Local Government Association
London: IDEA, 2001
Results of a survey of local authorities in England and Wales show that:
Manifesto hints at further compulsion for lone parents, disabled people and the unemployed to seek and take work. It guarantees that the minimum income guarantee for poor pensioners will rise in line with earnings and promises reform of housing benefit, with a distinction drawn between awards for pensioners and those of working age. On healthcare, it promises more nurses, doctors, beds and funding, with booked appointments and shorter waits for treatment. The private sector will be able to manage new surgery and diagnostic units. On education, it promises that the share of national income spent on education will rise to 5.3% by 2003-04 from 5% at present. By 2006, 1500 of all comprehensives will be specialist schools, faith schools will be encouraged and the private sector will be able to run state schools as well. Proposes that up to one in six of all 14-year-olds should take vocational GCSEs, with a right to apprenticeships at 16.
Times, May 17th 2001, p.1 + 2
If re-elected Labour would continue to invest in public services, at the price of growing use of private sector managers and operators in an attempt to ensure that the cash is properly spent and the services reformed. Services would remain free at the point of use, but would be delivered and managed by the private sector.
(See also Independent, May 17th 2001, p.6; Financial Times, May 17th 2001, p.21; Guardian, May 16th 2001, p.1 + 2).
Guardian, May 14th 2001, p.25
Argues that Labour should propose higher direct taxation to fund increased investment in public services such as health and education.
M. White and N. Watt
Guardian, May 11th 2001, p.5
Reports Labour Party attacks on Tory promises to cut taxes by £8bn. Labour argues that the Tory plans to encourage younger people to switch their national insurance contributions into private funds would destabilise the financing of the state pension. Conservative claims of being able to save £1bn a year on social security fraud and more by cutting back on bureaucracy have also been dismissed as nonsensical by Labour.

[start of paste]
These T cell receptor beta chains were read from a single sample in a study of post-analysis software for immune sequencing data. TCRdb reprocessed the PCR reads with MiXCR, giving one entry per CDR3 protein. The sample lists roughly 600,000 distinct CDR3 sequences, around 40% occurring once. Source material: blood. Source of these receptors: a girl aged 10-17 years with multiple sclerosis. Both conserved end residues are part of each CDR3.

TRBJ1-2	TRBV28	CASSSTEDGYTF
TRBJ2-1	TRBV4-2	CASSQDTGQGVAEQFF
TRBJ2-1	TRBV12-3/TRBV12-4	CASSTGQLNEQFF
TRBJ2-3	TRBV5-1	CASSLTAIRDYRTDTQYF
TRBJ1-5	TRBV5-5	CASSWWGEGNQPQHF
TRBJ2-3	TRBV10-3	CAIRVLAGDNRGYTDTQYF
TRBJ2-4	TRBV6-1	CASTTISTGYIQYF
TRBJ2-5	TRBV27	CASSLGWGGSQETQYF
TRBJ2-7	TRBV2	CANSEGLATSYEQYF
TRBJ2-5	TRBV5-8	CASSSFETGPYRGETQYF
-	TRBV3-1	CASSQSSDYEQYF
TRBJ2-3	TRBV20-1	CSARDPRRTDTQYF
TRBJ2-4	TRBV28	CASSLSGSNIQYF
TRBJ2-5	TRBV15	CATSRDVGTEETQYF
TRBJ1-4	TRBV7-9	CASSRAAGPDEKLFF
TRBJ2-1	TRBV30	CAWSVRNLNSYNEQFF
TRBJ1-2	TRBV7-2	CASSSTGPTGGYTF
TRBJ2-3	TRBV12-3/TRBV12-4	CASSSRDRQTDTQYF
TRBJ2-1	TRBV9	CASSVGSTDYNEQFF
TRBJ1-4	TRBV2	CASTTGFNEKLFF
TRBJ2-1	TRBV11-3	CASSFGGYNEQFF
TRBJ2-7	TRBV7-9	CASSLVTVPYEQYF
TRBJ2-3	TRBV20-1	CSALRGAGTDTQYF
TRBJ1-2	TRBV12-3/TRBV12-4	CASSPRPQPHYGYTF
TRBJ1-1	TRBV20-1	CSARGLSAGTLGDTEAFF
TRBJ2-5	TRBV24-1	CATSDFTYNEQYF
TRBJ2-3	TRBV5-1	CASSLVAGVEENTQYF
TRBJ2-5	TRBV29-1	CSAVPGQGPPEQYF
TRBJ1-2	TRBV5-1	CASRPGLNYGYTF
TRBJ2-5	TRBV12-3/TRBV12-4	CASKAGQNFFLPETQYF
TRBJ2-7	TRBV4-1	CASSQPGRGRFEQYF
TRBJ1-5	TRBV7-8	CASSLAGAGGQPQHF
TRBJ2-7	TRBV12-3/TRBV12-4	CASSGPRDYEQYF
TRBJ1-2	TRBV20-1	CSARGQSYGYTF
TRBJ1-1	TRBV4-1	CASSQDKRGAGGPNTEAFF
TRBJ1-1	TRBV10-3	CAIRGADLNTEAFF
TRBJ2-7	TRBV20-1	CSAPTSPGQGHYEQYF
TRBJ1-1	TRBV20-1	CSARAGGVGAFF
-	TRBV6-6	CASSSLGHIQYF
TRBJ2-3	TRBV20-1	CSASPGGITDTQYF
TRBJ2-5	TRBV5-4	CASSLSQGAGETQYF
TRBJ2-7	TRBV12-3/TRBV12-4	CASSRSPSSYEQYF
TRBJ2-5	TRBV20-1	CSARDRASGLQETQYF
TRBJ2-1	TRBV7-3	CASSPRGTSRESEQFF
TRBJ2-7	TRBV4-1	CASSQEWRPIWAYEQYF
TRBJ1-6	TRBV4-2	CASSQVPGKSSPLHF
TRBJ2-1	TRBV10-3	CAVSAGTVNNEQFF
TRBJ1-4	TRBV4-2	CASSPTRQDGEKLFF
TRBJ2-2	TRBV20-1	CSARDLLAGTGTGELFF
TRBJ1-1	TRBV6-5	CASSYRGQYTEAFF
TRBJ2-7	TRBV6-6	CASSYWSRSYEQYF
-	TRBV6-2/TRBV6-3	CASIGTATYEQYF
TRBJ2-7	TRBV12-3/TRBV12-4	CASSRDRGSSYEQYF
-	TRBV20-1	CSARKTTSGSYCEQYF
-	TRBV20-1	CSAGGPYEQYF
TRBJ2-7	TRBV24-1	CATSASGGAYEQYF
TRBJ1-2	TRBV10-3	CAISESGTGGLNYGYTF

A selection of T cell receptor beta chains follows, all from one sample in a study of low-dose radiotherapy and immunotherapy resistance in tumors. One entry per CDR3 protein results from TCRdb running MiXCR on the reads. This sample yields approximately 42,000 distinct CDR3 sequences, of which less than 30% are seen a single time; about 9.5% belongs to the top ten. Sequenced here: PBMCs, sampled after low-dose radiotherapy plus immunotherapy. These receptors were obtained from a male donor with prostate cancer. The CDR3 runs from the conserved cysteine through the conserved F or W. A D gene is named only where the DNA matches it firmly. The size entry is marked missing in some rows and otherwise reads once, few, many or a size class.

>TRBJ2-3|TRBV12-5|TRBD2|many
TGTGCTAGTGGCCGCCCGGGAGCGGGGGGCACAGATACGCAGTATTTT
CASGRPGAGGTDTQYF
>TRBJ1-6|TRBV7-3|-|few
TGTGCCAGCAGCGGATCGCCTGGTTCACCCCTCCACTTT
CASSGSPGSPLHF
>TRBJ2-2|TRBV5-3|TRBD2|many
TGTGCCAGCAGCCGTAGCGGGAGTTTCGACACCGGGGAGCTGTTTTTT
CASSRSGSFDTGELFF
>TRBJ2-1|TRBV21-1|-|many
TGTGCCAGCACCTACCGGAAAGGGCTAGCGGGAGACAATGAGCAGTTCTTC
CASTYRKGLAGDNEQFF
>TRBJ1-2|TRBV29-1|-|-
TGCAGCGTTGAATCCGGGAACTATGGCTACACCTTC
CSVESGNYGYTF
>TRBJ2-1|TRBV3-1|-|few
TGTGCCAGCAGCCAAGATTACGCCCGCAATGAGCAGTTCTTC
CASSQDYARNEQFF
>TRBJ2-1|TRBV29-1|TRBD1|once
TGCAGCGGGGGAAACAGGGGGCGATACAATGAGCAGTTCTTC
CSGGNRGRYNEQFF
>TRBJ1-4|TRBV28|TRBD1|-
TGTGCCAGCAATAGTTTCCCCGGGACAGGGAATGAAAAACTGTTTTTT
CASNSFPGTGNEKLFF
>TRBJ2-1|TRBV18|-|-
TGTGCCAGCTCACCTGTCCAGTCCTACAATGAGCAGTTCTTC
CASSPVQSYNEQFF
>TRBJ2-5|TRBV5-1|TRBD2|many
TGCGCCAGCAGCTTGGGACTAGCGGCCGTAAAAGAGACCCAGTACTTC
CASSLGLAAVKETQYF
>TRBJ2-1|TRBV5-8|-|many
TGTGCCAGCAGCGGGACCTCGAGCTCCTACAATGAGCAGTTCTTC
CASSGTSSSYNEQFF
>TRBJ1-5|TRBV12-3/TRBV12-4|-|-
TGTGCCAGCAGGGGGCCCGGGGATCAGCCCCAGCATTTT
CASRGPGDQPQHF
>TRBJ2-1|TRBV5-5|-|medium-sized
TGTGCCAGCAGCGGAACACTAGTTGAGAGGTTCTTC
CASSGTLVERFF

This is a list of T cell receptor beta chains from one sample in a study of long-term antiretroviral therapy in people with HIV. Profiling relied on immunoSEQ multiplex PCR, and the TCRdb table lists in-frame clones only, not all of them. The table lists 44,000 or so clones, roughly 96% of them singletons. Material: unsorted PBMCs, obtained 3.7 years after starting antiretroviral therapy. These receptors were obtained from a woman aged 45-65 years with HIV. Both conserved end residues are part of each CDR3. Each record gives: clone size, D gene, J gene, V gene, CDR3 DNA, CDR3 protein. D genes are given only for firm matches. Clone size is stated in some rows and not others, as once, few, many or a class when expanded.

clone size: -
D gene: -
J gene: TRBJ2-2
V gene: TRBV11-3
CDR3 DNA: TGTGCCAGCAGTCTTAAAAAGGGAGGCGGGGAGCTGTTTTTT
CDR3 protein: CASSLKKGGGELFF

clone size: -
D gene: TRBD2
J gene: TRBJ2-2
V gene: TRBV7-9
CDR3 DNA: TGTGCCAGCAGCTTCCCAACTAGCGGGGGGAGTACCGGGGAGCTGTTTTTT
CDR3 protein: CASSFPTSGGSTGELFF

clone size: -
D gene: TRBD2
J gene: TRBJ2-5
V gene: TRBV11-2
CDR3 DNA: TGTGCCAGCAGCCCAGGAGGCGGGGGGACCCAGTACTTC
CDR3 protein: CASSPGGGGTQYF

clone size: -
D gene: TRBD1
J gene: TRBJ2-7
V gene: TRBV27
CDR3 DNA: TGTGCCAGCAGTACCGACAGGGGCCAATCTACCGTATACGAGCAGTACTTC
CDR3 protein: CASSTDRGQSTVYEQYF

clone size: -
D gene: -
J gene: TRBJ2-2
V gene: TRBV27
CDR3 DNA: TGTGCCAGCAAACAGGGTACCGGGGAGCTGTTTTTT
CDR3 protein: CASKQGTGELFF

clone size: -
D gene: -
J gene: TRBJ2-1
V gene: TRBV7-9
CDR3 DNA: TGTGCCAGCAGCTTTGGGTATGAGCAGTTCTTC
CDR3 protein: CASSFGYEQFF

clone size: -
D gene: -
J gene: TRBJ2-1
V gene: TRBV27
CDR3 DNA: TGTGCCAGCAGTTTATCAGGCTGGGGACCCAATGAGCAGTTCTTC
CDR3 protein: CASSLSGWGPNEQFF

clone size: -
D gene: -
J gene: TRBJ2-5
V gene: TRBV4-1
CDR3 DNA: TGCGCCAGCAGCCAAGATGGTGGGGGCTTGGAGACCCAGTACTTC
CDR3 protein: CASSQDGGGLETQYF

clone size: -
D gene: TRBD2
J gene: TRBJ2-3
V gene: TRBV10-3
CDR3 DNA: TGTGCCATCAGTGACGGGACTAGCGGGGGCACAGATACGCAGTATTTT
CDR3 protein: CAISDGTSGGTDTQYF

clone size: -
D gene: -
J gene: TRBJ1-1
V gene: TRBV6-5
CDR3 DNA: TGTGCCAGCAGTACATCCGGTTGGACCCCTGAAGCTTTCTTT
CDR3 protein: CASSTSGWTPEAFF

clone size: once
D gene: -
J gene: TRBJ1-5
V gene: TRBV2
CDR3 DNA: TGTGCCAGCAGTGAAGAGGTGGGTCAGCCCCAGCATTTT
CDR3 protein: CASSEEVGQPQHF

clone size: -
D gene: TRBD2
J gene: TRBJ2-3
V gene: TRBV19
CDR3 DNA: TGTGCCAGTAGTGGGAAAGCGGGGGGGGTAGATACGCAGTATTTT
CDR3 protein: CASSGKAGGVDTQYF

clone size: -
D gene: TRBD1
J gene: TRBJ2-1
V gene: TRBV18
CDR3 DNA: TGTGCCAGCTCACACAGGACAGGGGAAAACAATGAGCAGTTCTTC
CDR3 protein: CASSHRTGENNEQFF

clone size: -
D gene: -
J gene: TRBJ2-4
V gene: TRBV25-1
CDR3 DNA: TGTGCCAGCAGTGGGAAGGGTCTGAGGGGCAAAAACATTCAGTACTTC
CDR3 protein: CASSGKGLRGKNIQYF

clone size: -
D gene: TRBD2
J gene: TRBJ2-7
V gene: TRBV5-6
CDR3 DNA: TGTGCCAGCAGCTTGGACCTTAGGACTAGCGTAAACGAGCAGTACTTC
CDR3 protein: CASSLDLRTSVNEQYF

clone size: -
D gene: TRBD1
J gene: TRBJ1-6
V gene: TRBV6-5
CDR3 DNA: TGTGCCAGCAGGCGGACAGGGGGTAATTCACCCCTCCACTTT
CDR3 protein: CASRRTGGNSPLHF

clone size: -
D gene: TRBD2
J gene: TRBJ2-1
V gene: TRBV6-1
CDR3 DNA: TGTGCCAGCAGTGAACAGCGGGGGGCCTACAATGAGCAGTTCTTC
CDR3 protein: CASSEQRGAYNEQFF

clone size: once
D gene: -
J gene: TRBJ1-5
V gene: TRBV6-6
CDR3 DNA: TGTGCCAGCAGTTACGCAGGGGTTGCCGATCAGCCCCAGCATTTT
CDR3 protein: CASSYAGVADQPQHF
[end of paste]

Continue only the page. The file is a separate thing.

(See also Daily Telegraph, May 11th 2001, p.6; Independent, May 11th 2001, p.8; Times, May 11th 2001, p.1).
Daily Telegraph, May 9th 2001, p.29
Banks have agreed to pay £180m over five years from 2003 to fund the new Universal Bank for the poor. The scheme has been greeted with scepticism by banks and consumer groups, who regard the cash as a subsidy of the Post Office, which will run the Universal Bank, by private industry.
(See also Times, May 9th 2001, p.28; Financial Times, May 9th 2001, p.4).
Financial Times, Apr. 19th 2001, p.6
The Post Office has proposed that, to avoid the logistical nightmare of benefits claimants trying to open bank accounts through its offices, postal applications could be used.
On health, offers increased investment in the NHS and more doctors, nurses and beds than Labour plans. Also promises free personal care, as well as free nursing care, for the elderly. On education, offers more teachers, smaller class sizes and replacement of university tuition fees with a graduate tax. On welfare, proposes pension increases costing £1bn in their first year of government, with the largest rises going to older pensioners who tend to be poorer, funded by a new top tax rate of £0.50 on those earning over £100,000 a year. Benefit sanctions in the New Deal would be renewed, and past cuts in benefits for 16 and 17-year-olds would be restored.
Times, Apr. 18th 2001, p.2
Figures from the Office for National Statistics have shown that income inequalities have risen in almost every year of the present Labour government, widening the gap between rich and poor. Britain's poorest households saw 41% of their gross income taken in tax in 1999/2000, compared to about 37% under the Tories. One of the main causes is a rise in indirect taxation such as VAT and tobacco duties.
Guardian, May 10th 2001, p.4
Comments on the Labour Party's election pledges to produce:
(See also Independent, May 10th 2001, p.6; Financial Times, May 10th 2001, p.2; Times, May 10th 2001, p.1 + 2).
Independent. Review Supplement, May 14th 2001, p.4
Sets out Labour's core beliefs in full employment, the extension of the New Deals, encouraging all those who can to work, public-private partnerships, and investment in public services.
Financial Times, May 2nd 2001, p.21
The Universal Banking Service is designed to give basic bank accounts to low income people currently without them and to cut the cost of delivering social security benefits. It will comprise two types of service: an electronic account with a card run by the Post Office and a basic account offered by a number of different banks.